50 Years Ago, the World's Fair Helped Reshape Spokane's Downtown

May 1, 2024 at 12:00 a.m.
The 1974 World’s Fair came to Spokane 50 years ago and remade the city’s downtown. This advertising design was drawn by Keith Oka for Expo ’74. (Courtesy of Spokane Public Library)
The 1974 World’s Fair came to Spokane 50 years ago and remade the city’s downtown. This advertising design was drawn by Keith Oka for Expo ’74. (Courtesy of Spokane Public Library)

Enjoy this article courtesy Crosscut.org about Spokane's 1974 World's Fair and its 50-year anniversary, which begins on May 4. Following the article, you will find an outline of the activities taking place from May 4 through July 4.

...by Nicholas K. Geranios / Crosscut.com

Fifty years ago, Spokane became the smallest city to host a World’s Fair when Expo ’74 opened on May 4, 1974, just over a decade after the fair came to Seattle.

A ceremony at Expo ’74 (Courtesy of Spokane Public Library)  

The Expo drew more than five million people and rebuilt and revitalized a portion of the downtown area that had been a tangle of railroad tracks, trestles and depots that cut off residents from the majestic falls of the Spokane River.

During Expo ’74, the newly prominent views of the rushing falls were a centerpiece for visitors who felt the spray as they crossed foot bridges over the water.  

The fair lasted six months. After it ended the site was transformed into Riverfront Park, a downtown oasis that is the center of many annual Spokane celebrations like the Bloomsday Run 12K, the Hoopfest basketball tournament and the food festival Pig Out in the Park.

Now, as downtown faces new challenges with rising crime and a growing homeless population, residents are taking time to look back at the lasting impact of the fair.

“Expo 50 is an initiative of the city to celebrate the 50th anniversary of a transformative event in Spokane,” said Matt Santangelo, program director for the nine-week celebration that begins May 4.

“This is not a world’s fair,” Santangelo, a former basketball star at Gonzaga, noted. “It’s the anniversary of a world’s fair.”

There was no thought of a World’s Fair here in 1966 when what was to become the site of Expo ’74 was still a congested industrial area that blocked the city’s access to the scenic Spokane River falls and rapids. Railroad yards and related warehouses and parking lots dominated Havermale Island and smaller Cannon Island, which Canada turned into a children’s park, renaming it Canada Island. (Courtesy of the Spokane Public Library)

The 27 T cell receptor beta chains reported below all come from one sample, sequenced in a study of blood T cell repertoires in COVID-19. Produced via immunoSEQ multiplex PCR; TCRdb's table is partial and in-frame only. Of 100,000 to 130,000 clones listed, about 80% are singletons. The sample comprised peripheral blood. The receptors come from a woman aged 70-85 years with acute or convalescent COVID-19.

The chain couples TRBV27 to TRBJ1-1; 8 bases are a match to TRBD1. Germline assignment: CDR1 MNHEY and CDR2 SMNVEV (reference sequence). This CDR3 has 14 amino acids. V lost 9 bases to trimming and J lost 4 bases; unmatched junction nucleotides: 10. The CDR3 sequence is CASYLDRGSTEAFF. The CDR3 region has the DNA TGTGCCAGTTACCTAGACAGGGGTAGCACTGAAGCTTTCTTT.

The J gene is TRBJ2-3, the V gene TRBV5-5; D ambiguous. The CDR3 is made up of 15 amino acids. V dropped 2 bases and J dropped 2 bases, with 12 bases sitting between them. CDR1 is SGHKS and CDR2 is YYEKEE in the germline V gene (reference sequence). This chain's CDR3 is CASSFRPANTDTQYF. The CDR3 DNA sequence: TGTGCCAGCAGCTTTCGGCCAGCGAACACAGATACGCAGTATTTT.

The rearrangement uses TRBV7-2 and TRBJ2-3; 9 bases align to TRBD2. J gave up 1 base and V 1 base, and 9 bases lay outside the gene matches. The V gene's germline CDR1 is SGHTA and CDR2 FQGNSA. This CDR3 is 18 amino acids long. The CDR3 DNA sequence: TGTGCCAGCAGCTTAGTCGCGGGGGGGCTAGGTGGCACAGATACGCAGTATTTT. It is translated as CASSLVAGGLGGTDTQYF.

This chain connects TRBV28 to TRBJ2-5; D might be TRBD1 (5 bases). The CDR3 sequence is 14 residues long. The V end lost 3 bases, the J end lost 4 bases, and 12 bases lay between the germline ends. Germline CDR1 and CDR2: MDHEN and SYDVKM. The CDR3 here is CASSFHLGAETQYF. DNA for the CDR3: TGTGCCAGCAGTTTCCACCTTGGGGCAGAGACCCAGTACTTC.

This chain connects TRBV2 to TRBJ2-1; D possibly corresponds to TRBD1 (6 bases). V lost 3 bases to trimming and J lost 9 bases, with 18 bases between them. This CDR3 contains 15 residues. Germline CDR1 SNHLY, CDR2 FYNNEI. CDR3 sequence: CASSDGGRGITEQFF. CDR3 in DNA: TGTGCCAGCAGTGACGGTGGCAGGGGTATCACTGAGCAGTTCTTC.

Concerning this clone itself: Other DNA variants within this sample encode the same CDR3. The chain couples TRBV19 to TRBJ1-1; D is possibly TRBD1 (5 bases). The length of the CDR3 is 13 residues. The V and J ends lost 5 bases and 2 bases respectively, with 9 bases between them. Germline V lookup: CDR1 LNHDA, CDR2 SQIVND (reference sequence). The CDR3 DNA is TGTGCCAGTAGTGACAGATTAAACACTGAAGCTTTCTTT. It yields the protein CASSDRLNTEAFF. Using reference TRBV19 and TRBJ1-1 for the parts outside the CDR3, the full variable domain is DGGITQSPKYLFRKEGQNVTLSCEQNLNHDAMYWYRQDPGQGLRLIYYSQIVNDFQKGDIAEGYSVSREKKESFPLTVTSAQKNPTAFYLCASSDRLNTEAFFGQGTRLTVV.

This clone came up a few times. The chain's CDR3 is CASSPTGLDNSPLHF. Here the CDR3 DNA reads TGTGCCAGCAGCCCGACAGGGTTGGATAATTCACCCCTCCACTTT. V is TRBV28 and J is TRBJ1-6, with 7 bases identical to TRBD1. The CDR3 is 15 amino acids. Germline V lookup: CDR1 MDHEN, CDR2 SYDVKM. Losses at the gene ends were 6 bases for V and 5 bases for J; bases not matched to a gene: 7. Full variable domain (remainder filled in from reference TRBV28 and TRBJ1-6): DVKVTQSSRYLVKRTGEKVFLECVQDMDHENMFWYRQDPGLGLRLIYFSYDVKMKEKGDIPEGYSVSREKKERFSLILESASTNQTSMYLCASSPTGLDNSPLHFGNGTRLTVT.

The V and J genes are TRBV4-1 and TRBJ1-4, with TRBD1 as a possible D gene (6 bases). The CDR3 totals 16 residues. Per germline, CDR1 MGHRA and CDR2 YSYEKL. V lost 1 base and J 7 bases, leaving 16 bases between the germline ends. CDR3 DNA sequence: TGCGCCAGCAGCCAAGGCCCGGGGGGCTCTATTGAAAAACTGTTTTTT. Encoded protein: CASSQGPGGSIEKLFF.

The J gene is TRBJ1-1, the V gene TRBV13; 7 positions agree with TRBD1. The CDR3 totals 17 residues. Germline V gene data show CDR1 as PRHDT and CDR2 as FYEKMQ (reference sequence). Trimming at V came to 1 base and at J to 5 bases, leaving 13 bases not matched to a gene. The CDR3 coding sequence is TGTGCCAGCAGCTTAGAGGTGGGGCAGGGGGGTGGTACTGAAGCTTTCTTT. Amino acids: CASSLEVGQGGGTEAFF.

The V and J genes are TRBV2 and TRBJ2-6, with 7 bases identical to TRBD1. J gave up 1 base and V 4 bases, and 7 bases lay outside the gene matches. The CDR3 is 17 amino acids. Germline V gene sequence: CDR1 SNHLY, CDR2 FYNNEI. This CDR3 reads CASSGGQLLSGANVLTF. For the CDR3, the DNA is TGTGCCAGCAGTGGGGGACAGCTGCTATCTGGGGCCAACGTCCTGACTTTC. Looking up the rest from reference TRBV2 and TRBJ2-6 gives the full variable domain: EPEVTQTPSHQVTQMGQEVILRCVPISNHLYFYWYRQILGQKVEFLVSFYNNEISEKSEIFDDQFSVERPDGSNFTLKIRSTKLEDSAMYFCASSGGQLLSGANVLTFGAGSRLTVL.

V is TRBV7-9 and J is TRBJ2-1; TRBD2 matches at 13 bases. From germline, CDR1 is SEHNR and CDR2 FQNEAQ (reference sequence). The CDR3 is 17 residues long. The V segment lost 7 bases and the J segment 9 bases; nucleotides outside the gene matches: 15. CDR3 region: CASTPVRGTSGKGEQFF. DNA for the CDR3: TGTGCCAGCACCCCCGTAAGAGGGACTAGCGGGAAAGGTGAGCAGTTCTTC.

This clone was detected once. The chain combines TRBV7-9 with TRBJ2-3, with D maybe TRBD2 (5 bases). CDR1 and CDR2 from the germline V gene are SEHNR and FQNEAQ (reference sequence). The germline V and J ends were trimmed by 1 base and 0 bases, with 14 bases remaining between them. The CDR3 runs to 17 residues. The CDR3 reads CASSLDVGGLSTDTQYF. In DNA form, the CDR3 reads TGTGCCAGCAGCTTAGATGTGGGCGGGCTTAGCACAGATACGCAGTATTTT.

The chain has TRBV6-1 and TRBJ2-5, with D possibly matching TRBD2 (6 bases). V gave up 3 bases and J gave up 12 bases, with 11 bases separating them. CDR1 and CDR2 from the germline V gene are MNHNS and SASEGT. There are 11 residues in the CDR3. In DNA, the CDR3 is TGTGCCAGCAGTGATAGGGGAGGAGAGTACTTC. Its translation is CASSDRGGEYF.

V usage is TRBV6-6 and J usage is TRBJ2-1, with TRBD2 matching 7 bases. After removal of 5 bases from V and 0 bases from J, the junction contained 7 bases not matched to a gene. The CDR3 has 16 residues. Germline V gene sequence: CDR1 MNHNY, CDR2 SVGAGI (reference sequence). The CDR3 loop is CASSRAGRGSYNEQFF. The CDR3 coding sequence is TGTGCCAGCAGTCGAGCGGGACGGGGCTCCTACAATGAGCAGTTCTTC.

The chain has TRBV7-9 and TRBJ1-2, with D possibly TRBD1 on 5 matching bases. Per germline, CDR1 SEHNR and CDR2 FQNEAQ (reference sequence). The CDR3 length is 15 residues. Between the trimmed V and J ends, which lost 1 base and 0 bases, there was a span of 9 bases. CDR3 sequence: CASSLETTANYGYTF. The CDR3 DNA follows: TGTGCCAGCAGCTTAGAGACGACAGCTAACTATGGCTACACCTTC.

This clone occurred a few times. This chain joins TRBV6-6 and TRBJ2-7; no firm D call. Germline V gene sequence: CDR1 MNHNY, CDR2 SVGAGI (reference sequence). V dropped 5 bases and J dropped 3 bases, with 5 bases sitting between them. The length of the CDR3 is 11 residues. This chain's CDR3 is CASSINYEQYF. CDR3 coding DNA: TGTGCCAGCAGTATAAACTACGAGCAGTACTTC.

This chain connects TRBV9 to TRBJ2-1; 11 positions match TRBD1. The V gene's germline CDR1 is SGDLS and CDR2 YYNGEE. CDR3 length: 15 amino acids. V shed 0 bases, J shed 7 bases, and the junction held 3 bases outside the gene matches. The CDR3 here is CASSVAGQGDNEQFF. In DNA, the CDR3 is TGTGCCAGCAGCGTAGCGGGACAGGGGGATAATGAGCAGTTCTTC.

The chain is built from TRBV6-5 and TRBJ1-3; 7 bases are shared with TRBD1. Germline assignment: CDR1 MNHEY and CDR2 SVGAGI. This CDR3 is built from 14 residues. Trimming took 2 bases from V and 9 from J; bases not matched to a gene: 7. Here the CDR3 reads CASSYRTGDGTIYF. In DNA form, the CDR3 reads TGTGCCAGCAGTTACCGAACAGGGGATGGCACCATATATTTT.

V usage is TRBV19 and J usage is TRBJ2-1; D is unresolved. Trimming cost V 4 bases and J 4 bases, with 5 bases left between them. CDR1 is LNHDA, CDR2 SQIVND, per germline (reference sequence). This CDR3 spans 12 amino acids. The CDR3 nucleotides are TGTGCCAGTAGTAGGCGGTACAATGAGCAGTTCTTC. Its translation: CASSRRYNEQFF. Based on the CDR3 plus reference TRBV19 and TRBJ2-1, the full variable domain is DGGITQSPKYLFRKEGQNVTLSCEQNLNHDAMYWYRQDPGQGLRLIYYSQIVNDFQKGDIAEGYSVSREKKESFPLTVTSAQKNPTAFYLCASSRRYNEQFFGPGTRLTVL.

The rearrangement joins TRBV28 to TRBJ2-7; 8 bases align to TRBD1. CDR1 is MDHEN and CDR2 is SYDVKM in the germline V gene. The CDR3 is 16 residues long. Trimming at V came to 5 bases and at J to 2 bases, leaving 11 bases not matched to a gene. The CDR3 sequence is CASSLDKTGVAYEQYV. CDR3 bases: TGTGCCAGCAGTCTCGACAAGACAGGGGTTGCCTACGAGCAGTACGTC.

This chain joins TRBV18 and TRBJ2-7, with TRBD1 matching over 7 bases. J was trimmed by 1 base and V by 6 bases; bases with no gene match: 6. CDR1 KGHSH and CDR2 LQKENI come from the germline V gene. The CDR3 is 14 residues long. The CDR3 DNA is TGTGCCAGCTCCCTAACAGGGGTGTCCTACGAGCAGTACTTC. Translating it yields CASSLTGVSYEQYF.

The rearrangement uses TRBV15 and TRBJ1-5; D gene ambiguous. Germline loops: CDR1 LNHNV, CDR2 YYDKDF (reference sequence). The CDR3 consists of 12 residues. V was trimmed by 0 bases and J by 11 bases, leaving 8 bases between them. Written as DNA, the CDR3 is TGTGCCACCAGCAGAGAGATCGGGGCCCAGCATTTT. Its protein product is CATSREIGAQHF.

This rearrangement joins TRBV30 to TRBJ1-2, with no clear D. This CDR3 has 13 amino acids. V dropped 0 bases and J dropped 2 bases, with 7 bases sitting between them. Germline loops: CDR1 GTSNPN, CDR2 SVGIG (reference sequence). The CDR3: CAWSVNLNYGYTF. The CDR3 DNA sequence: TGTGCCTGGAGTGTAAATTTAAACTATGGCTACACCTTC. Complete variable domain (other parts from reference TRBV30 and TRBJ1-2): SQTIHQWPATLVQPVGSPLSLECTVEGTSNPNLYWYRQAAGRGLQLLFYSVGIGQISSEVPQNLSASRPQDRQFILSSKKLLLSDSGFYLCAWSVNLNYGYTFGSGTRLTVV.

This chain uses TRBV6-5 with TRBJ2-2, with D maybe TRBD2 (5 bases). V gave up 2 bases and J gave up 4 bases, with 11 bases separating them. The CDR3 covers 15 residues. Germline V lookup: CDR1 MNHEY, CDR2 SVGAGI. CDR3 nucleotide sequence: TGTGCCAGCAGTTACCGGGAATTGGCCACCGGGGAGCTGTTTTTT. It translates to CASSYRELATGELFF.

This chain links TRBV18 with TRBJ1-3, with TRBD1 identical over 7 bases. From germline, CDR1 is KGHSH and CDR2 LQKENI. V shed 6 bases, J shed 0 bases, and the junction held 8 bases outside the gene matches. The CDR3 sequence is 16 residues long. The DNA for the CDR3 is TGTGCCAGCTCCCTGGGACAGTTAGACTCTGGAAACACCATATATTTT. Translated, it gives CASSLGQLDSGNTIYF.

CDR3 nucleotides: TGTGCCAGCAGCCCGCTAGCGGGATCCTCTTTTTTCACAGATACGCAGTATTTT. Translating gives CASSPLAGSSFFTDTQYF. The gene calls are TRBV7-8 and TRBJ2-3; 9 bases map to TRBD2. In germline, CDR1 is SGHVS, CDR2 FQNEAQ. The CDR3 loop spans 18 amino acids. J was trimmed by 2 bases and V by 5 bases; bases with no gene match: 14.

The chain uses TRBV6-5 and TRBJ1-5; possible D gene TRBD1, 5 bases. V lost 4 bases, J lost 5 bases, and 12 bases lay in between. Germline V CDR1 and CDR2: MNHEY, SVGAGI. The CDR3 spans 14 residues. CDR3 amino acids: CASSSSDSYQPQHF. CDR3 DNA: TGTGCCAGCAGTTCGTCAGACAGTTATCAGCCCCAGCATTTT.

Expo ’74 was somewhat ahead of its time by choosing environmental protection as its theme. The environment will also be a major theme of the anniversary celebrations, along with a focus on area Native American nations, arts and culture and recreation and sports, Santangelo said.

The 50th-anniversary celebrations come at a good time, Santangelo said.

“There is still a pandemic hangover,” Santangelo said. “Spokane, it’s time to come out and play!”

Erin Hut, a spokesperson for new Spokane Mayor Lisa Brown, called Expo ’74 a “pivotal moment in our history.”

The anniversary is “a great opportunity to encourage our community to go downtown,” she said.

Five decades after the fair opened, it can be difficult to understand the event’s magnitude. For that we turn to Bill Youngs, a history professor at nearby Eastern Washington University who wrote a definitive 600-page book about Expo ’74 called The Fair and the Falls.

“The great success of the fair was that it was a confidence-booster for the city as a whole,” Youngs said, noting that the event provided a $100 million injection of urban renewal.

The key benefit was transforming the “rundown, dark center of town” into the “most beautiful riverscape in any American city,” he said.

According to a history of the fair published by HistoryLink.org, a free online service of Washington state, a group of downtown business and property owners began a process to revitalize downtown Spokane in 1959.